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Prof. Jiri Vanicek has been awarded an ERC CoG 2015

© 2016 Prof. Vanicek

© 2016 Prof. Vanicek

Prof. Jiri Vanicek has been awarded an ERC Consolidator Grant 2015. This grant is designed to back up researchers who want to establish their research teams and continue developing a successful career in Europe. The scheme also strengthens independent and excellent new individual research teams that have been recently created.

Abstract of the project

Many physical and chemical processes in nature as well as an increasing number of man-made devices exploit the quantum properties of electrons, nuclei, and the quantum signatures of the coupling between nuclear and electronic motions.

To optimize the design of novel devices and to correctly interpret physical processes studied, e.g., by experiments probing the molecular dynamics induced by interactions with ultrafast laser pulses, quantitative simulations are required. Although ninety years have passed since the discovery of Schrödinger’s equation, these simulations remain extremely difficult for systems with more than a few degrees of freedom. Since the exact solution of time-dependent Schrödinger’s equation scales exponentially with the number of atoms, accelerating computers even by orders of magnitude will not break the exponential barrier to simulating molecular quantum dynamics.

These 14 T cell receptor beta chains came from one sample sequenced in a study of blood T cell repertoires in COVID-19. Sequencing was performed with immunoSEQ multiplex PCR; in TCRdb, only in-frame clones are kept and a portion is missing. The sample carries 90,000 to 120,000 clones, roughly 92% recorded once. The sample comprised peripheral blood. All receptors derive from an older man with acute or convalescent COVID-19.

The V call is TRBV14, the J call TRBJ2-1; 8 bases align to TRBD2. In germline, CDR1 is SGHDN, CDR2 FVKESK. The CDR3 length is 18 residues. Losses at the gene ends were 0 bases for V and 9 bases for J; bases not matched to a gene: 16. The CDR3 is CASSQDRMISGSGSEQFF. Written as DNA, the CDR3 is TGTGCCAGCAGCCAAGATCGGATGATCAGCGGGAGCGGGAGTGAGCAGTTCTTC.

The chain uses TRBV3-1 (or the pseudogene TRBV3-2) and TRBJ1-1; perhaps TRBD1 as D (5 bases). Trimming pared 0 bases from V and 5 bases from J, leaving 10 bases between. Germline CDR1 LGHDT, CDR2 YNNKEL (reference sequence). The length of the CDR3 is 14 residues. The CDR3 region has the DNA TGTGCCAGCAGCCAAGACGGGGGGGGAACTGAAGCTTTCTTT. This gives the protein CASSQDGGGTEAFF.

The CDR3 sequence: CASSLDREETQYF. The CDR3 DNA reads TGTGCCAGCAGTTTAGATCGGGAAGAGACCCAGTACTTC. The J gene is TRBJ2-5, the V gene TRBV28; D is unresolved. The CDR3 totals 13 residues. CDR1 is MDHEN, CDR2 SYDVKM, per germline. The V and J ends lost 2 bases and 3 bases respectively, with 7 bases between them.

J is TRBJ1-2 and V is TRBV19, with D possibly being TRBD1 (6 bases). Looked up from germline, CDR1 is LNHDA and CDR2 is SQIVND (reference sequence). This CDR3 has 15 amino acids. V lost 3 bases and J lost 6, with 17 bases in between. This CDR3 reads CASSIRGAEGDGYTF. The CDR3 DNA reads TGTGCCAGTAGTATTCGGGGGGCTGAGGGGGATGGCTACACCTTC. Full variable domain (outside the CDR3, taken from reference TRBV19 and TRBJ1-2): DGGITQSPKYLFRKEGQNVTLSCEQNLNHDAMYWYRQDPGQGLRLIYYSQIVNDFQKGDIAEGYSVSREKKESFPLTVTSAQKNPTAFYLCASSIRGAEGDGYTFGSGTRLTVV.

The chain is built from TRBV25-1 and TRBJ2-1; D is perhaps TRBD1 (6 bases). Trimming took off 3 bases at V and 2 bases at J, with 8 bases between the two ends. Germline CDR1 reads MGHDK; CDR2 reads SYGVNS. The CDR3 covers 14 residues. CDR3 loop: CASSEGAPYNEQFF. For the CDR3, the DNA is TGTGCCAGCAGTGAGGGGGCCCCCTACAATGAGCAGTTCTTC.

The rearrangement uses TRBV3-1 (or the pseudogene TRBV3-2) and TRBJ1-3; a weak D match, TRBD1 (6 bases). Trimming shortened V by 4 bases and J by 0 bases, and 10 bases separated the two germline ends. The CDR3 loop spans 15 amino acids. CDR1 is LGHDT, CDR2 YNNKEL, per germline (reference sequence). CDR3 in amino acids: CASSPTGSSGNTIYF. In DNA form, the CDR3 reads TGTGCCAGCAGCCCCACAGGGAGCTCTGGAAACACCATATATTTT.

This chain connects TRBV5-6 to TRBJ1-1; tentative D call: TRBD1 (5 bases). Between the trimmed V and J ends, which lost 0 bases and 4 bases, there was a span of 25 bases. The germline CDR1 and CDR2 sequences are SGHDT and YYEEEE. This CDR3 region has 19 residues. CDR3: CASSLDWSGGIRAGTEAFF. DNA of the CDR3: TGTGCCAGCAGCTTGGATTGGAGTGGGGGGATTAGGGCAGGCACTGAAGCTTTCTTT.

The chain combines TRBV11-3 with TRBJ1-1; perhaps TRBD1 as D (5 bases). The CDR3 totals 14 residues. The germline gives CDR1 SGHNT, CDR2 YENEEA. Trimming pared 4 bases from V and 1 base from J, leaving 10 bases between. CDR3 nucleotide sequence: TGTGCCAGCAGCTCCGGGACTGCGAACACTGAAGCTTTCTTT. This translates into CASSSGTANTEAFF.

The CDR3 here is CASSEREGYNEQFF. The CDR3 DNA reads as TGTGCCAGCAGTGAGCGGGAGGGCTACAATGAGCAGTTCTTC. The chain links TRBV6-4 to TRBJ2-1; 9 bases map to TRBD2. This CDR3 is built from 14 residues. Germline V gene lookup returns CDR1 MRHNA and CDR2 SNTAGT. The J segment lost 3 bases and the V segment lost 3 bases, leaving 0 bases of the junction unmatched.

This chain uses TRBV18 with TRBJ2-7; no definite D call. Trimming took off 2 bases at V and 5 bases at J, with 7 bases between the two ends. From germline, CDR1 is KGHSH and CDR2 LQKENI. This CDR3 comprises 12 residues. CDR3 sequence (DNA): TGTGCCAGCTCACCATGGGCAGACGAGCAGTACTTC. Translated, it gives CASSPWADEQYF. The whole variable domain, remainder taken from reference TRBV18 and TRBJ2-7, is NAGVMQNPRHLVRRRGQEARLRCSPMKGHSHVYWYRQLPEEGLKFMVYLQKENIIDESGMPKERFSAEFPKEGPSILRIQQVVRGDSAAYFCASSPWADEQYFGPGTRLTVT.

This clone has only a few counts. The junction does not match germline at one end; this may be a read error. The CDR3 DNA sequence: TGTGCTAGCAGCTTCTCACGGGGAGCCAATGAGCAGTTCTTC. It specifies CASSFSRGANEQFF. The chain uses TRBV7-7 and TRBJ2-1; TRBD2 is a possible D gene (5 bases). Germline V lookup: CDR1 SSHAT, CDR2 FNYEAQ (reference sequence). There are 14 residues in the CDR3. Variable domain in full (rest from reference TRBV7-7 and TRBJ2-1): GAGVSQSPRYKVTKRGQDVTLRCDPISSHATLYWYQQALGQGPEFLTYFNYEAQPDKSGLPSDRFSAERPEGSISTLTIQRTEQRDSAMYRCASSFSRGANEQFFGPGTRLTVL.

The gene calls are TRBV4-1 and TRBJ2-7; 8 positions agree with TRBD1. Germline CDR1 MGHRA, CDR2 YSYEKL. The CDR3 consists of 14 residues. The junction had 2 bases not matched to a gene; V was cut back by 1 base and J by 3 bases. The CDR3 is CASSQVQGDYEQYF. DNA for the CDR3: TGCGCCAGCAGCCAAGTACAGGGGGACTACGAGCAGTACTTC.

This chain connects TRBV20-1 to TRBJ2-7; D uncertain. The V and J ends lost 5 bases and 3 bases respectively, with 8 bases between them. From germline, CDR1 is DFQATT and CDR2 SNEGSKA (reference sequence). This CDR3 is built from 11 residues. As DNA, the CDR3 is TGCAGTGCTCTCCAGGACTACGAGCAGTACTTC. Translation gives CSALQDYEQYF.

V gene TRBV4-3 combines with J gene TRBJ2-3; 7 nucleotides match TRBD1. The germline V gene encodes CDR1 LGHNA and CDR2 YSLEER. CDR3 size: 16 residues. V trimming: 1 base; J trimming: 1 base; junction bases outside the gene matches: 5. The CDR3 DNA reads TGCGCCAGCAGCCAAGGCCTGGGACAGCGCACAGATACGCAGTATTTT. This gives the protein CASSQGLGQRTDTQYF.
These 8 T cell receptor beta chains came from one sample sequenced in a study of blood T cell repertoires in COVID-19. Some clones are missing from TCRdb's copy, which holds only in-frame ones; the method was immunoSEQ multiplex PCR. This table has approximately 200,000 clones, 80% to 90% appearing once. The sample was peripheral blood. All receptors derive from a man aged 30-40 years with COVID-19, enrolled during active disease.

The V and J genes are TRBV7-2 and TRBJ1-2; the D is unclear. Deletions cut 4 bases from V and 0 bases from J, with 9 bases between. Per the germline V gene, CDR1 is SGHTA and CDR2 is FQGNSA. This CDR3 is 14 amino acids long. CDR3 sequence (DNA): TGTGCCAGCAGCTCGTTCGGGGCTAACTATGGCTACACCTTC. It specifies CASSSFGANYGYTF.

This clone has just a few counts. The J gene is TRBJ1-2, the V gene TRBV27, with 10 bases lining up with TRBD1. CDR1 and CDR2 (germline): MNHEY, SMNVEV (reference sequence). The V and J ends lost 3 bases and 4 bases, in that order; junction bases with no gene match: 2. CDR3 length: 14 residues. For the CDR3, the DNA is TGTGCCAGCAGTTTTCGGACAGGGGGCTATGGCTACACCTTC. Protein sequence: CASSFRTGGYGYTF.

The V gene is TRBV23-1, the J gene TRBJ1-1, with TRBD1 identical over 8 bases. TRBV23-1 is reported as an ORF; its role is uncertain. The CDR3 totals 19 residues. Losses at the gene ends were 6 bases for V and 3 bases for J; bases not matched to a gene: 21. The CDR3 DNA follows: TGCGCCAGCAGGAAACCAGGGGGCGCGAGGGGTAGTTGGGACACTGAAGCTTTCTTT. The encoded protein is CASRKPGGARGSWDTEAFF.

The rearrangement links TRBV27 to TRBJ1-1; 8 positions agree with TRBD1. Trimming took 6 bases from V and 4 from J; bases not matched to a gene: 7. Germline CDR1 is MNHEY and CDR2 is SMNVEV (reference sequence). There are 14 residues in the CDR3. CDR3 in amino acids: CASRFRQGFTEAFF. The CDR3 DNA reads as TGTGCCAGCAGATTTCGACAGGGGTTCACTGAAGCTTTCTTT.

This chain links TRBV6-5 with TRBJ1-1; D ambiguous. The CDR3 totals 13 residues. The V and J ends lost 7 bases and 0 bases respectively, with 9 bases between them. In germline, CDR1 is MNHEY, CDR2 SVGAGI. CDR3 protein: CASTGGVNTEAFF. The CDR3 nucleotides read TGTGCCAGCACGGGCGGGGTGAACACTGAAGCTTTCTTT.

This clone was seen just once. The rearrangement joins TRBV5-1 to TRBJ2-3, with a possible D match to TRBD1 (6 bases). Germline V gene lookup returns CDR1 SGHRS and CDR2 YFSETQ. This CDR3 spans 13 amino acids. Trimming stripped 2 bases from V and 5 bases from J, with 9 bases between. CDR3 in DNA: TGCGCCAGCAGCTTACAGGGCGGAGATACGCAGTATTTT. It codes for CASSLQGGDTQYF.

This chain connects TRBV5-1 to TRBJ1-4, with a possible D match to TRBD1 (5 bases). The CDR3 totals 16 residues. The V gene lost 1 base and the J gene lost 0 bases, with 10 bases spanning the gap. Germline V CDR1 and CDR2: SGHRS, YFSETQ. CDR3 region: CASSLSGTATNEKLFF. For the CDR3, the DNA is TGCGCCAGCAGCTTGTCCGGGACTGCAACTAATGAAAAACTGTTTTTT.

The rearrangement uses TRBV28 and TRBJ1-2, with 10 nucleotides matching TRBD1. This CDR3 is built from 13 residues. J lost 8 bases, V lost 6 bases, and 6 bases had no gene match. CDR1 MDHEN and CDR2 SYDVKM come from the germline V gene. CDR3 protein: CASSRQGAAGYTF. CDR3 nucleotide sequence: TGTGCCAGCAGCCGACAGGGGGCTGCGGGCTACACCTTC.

The first goal of this project is, therefore, developing and implementing both exact and approximate computationally efficient quantum dynamics methods applicable to polyatomic molecules.

In the field of computational chemistry the promising term ``ab initio quantum molecular dynamics'' is frequently used for methods using quantum mechanics only for electrons but treating nuclear motion classically.

The second goal of this project is, therefore, to combine accurate ab initio electronic structure calculations with accurate quantum or semiclassical treatment of the nuclear dynamics.

The third goal of the project is developing systematic methods for visualizing this quantum dynamics and interpreting spectra of complex systems in terms of the underlying nuclear and electronic motions. One may say that the proposal’s overall objective is to develop theoretical methods that will allow replacing the popular classical molecular dynamics movies by their quantum analogs.